If your employer acted unfairly when they fired you, this can be considered an illegal firing. Some examples that the courts have found to qualify as unfair are: firing or transferring employees to prevent them from collecting sales or commissions, misleading employees about their chances for a promotion or wage increase, firing an employee for fabricated reasons so the position can be filled with someone who will work for lower pay, soft-pedaling the the bad aspects of a particular job, and repeatedly transferring employees to dangerous, remote, or otherwise undesirable assignments in an attempt to make them quit.
Some states don’t recognize good faith and fair dealing when it comes to at-will employees. These states can require proof of a valid contract before you can sue.
Violations of Public Policy
Society is now recognizing that violations of public policy are illegitimate reasons for termination. This can include things like disclosing a company practice of refusing to pay their employees earned commission and vacation pay, taking time off work for an injury or to vote, serving in the military or National Guard, or for notifying authorities of some wrongful practices.
Being fired due to race, religion, age, sex, gender, sexual orientation, pregnancy, national origin, or genetic information is considered discrimination. This is illegal under federal law, but some states and counties offer more anti-discrimination protection than the federal government. This can determine where the best place to file a complaint is.
Some cases can escalate to higher levels of severity like fraud. This usually happens during the recruiting process where promises were made and then broken, or in the final stages of employment, such as when an employee is induced to resign. To prove your loss of job was through fraud you must prove your employer made a false representation, someone in charge knew of the false representation, your employer intended to deceive you, you actually did rely on the representation, and you were harmed in some way but your reliance on the representation.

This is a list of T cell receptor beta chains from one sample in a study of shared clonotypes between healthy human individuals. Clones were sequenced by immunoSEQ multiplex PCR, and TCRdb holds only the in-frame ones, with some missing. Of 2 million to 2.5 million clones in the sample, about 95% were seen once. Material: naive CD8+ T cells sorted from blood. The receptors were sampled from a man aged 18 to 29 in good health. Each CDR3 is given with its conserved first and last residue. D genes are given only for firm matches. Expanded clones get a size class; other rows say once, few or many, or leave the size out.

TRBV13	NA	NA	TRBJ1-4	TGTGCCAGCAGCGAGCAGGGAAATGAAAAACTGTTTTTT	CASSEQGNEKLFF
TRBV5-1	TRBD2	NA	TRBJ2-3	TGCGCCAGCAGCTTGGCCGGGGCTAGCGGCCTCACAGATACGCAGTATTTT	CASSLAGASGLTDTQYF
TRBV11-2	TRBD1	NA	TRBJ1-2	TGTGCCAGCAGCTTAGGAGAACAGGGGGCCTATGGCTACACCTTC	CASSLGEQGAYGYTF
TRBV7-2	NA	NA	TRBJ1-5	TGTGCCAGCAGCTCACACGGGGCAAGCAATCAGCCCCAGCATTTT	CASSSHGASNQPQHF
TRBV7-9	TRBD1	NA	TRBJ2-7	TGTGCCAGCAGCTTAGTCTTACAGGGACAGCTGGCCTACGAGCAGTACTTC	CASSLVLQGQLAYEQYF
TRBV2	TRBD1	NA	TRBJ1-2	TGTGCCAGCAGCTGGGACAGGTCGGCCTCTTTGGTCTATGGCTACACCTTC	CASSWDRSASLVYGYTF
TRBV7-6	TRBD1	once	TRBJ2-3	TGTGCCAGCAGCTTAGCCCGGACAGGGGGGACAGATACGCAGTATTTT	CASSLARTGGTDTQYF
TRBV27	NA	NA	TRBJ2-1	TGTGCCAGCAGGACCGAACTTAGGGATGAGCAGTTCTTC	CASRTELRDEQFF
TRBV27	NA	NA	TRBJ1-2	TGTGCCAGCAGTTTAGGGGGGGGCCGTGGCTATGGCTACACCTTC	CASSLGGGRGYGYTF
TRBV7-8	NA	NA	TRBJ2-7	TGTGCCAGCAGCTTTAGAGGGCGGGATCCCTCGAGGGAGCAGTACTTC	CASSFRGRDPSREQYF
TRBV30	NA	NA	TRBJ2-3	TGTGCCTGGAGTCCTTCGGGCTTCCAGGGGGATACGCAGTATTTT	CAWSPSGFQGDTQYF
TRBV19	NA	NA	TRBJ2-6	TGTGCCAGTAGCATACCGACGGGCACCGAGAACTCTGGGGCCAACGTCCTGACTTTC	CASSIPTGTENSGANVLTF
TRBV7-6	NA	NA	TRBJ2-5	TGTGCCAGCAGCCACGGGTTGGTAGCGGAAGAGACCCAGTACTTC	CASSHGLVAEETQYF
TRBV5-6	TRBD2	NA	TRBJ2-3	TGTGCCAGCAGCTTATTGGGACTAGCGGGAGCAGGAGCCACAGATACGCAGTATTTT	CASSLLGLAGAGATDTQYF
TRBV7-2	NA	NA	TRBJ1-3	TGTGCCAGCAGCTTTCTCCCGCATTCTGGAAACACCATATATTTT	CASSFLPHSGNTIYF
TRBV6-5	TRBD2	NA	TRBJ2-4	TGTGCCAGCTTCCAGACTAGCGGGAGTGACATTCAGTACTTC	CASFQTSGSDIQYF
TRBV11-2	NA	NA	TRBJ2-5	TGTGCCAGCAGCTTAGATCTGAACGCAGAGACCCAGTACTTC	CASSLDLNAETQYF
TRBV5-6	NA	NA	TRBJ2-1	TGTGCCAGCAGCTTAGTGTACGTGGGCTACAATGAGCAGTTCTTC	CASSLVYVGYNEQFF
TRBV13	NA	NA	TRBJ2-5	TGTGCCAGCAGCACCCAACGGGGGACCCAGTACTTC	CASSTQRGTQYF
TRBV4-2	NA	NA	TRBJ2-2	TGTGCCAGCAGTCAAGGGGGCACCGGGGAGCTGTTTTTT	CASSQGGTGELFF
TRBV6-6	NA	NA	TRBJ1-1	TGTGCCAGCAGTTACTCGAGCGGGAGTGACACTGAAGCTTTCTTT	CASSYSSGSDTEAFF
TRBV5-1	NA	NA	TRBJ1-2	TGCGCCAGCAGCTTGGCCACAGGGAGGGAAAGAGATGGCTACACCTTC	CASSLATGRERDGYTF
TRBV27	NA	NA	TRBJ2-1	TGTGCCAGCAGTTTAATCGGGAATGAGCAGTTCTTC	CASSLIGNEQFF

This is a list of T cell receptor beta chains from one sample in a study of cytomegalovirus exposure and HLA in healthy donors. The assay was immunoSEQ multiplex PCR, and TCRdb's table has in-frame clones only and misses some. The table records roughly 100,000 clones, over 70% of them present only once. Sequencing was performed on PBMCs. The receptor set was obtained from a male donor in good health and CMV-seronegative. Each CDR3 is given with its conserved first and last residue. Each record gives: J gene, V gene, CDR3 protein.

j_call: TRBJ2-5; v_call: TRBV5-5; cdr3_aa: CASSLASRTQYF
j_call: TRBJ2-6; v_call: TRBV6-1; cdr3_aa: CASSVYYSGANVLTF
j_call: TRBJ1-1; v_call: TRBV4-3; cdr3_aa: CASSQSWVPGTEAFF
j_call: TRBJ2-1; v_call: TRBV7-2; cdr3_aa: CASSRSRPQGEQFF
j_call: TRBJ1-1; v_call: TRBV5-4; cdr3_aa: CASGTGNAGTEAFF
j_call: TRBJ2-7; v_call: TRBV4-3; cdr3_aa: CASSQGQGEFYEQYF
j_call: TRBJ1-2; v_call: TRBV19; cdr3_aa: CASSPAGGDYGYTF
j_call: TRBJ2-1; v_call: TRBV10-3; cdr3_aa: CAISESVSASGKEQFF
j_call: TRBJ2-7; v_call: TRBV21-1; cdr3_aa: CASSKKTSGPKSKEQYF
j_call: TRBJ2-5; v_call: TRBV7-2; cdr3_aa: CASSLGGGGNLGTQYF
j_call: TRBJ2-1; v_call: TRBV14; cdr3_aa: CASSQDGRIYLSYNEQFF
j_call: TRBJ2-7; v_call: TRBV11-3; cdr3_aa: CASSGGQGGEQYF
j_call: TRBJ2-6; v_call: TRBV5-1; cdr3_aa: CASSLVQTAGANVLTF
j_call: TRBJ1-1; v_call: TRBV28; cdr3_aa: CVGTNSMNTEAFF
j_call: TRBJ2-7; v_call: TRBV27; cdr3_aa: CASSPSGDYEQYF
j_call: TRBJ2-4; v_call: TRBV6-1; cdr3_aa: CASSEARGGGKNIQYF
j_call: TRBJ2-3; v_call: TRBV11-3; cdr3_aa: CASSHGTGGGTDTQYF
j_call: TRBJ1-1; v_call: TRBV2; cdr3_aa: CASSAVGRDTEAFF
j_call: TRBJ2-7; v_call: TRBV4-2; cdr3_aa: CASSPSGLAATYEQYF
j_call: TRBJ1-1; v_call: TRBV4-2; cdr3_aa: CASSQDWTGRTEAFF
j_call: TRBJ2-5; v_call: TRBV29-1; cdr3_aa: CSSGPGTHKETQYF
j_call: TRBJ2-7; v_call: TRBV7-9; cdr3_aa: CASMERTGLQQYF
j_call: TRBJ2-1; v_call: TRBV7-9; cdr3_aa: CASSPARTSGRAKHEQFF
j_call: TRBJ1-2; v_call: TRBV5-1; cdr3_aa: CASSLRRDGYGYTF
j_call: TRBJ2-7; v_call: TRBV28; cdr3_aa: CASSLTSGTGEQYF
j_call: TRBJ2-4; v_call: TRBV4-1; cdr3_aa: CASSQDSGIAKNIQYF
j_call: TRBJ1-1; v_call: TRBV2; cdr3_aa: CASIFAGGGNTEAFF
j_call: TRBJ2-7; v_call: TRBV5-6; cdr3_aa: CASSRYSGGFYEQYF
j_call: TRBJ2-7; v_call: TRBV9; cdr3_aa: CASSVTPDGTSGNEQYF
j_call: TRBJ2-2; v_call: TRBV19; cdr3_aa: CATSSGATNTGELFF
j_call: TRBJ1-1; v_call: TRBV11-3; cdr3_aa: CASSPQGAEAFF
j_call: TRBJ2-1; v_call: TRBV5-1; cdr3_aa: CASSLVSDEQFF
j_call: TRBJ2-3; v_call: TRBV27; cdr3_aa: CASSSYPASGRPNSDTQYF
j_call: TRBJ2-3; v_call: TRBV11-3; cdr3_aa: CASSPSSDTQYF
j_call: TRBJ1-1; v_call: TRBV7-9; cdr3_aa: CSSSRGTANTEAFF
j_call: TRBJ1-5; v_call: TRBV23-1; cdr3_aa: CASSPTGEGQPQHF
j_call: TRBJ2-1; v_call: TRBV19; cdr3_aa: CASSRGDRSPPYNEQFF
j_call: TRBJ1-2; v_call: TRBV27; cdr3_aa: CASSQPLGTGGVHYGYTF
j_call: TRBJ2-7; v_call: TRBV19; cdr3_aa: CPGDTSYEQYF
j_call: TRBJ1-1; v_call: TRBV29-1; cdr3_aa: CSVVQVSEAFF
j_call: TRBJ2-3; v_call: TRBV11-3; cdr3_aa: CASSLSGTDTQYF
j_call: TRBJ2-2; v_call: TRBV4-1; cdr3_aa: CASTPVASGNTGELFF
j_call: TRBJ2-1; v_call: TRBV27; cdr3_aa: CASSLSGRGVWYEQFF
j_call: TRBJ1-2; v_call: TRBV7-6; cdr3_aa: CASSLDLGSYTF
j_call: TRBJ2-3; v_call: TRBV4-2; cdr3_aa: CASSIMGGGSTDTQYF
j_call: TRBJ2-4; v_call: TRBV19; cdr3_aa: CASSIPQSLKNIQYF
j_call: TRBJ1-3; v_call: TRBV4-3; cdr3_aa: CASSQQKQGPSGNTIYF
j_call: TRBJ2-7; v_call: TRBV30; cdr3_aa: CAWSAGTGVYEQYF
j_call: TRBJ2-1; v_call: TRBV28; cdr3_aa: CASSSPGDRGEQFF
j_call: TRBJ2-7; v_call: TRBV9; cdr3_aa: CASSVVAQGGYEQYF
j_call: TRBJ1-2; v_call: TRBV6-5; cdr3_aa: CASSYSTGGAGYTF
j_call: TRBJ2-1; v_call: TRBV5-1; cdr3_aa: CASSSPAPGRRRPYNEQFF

Proving your firing was fraud can be quite difficult because you have to provide evidence that shows your employer intentionally tried to deceive you. You have to provide the how, when, to whom, and by what means the false representations were made.
To sue for defamation you must prove that during the process of termination of your employment and subsequently when providing references, your employer made false and malicious statements about you which harmed your chances of finding a new job. For this you must show the false statement made about you, the statement was made in malice and was knowingly false, the statement was told to at least one other person, and that it harmed you in some way.
Depending on your state, protection from firing as a result of whistle blowing can only apply to particular laws that you believe your employer has broken. Some states offer protections for any law, regulation, or ordinance, while others only offer protection related to environmental regulations or labor laws.
If you suspect any of these situations apply to you, reach out to a wrongful termination attorney to review your case.